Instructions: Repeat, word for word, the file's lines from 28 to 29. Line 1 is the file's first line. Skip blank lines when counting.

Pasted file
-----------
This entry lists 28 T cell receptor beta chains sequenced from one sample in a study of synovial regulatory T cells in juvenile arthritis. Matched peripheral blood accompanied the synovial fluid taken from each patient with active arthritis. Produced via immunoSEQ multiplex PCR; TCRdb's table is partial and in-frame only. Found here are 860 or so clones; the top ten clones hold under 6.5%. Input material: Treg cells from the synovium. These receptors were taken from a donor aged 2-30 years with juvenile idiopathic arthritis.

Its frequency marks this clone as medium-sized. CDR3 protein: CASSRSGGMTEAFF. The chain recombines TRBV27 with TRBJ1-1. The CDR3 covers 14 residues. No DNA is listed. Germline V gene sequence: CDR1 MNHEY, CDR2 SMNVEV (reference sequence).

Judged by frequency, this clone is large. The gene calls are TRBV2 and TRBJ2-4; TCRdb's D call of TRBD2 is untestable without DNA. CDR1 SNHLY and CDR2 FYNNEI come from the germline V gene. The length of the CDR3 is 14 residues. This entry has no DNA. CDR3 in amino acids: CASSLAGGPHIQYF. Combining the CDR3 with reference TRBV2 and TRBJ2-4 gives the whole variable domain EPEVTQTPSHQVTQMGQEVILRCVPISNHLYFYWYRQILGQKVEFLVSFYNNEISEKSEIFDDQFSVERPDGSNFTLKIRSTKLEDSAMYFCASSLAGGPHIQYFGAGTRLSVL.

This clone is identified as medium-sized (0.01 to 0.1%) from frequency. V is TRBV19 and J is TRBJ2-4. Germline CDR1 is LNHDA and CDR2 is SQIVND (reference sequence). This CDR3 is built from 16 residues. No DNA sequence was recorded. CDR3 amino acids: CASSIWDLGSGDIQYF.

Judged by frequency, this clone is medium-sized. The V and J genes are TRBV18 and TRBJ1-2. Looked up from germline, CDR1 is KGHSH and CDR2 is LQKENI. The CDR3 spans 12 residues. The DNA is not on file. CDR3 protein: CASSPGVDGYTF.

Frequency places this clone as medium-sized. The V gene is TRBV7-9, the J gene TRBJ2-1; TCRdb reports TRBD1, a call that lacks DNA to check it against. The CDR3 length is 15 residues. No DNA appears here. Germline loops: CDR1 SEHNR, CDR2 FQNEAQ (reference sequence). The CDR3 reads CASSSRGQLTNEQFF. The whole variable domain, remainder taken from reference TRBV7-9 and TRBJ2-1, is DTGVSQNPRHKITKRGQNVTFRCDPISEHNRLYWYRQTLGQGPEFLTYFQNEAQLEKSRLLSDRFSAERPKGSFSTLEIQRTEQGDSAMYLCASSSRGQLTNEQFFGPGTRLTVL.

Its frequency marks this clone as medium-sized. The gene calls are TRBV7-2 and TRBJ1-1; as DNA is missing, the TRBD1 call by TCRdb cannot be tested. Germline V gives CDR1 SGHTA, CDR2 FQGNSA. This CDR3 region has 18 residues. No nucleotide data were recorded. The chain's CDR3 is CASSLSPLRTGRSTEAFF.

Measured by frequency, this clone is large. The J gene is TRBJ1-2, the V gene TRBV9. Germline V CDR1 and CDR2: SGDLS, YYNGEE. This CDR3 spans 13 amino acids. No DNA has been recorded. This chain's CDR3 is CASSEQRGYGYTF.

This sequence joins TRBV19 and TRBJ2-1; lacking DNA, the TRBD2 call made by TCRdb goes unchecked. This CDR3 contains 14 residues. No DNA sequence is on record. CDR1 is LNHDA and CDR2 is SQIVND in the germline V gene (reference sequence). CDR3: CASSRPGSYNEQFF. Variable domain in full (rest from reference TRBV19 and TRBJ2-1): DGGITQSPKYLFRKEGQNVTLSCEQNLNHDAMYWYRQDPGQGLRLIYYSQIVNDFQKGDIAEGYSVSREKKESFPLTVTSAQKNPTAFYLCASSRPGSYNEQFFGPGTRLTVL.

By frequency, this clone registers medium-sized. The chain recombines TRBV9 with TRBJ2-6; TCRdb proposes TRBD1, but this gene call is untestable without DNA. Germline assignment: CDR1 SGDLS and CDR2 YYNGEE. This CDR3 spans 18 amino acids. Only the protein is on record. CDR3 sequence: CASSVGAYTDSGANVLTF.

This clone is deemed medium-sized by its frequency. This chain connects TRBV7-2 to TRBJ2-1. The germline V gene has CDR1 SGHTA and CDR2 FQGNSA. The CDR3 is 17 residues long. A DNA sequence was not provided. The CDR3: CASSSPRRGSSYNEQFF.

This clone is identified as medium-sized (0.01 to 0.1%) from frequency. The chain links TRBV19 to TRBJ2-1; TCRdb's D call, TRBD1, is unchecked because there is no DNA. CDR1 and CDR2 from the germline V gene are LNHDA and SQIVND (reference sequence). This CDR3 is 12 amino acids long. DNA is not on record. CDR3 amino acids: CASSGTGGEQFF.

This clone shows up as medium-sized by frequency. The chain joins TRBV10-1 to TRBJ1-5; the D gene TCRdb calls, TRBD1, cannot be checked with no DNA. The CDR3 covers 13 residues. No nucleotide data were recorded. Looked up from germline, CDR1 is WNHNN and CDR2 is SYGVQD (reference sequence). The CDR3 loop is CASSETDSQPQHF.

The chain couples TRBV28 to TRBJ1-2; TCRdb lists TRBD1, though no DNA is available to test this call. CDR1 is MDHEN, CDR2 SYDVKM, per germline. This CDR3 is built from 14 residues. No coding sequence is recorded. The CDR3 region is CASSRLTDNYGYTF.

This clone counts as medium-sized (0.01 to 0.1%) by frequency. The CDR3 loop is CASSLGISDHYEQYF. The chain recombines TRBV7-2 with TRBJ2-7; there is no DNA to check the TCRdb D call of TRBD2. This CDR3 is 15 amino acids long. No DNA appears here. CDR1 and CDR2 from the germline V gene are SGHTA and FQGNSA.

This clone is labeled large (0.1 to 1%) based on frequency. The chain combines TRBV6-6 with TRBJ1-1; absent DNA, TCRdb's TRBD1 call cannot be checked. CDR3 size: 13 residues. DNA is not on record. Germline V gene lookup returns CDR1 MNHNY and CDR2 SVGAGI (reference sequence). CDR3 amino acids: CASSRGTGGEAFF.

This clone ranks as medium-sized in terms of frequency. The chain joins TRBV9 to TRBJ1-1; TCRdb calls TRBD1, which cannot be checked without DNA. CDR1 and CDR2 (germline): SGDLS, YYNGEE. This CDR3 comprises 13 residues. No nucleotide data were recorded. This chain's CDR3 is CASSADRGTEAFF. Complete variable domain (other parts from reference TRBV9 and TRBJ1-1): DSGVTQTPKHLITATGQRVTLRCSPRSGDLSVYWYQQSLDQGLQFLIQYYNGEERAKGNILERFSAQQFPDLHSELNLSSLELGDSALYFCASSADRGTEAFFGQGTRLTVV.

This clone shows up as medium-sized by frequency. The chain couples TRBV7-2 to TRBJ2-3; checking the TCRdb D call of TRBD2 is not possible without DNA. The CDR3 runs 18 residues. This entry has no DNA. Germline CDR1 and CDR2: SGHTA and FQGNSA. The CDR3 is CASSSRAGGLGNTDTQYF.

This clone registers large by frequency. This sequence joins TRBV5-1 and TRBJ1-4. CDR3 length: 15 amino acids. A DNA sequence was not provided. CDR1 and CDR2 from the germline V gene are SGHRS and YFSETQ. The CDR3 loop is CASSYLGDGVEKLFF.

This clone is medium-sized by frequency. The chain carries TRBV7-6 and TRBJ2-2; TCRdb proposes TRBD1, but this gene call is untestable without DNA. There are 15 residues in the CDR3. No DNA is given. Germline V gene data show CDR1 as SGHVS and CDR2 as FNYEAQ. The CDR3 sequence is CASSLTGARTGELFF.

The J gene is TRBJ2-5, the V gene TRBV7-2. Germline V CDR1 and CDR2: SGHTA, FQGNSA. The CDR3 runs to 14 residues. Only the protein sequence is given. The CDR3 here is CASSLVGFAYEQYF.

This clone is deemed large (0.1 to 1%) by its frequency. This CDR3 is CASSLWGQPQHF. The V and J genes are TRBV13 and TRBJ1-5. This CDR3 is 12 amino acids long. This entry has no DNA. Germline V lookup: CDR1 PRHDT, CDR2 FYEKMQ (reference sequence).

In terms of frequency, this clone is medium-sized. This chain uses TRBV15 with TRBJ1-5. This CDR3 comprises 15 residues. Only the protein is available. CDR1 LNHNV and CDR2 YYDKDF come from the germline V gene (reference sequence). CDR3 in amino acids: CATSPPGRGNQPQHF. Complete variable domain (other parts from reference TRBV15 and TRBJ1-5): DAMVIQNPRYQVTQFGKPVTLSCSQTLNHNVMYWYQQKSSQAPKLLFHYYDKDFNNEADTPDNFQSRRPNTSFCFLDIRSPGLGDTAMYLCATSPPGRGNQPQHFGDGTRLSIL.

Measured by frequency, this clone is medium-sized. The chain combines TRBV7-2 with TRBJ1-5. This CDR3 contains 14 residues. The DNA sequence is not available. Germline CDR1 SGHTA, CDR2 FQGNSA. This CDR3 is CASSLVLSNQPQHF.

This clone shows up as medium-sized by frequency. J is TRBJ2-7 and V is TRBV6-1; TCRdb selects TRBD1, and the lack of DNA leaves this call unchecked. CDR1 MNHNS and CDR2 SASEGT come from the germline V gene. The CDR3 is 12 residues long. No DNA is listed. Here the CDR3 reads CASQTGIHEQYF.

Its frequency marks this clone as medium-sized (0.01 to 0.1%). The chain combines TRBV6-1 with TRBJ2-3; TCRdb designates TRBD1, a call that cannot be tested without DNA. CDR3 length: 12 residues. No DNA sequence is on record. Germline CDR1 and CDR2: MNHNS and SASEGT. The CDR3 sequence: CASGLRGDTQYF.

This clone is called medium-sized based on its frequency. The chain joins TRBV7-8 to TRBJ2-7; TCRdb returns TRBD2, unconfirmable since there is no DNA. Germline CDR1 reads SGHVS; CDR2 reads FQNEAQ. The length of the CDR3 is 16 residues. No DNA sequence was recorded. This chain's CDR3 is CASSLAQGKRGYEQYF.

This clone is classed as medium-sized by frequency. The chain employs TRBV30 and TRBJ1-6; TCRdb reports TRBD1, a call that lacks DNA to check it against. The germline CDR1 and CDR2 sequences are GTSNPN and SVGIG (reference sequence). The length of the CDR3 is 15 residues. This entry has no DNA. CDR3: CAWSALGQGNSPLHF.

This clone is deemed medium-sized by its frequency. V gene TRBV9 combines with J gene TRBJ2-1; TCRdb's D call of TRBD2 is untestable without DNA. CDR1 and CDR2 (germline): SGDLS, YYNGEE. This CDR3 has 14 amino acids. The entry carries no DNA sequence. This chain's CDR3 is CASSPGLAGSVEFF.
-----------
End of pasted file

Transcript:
This clone is classed as medium-sized by frequency. The chain employs TRBV30 and TRBJ1-6; TCRdb reports TRBD1, a call that lacks DNA to check it against. The germline CDR1 and CDR2 sequences are GTSNPN and SVGIG (reference sequence). The length of the CDR3 is 15 residues. This entry has no DNA. CDR3: CAWSALGQGNSPLHF.

This clone is deemed medium-sized by its frequency. V gene TRBV9 combines with J gene TRBJ2-1; TCRdb's D call of TRBD2 is untestable without DNA. CDR1 and CDR2 (germline): SGDLS, YYNGEE. This CDR3 has 14 amino acids. The entry carries no DNA sequence. This chain's CDR3 is CASSPGLAGSVEFF.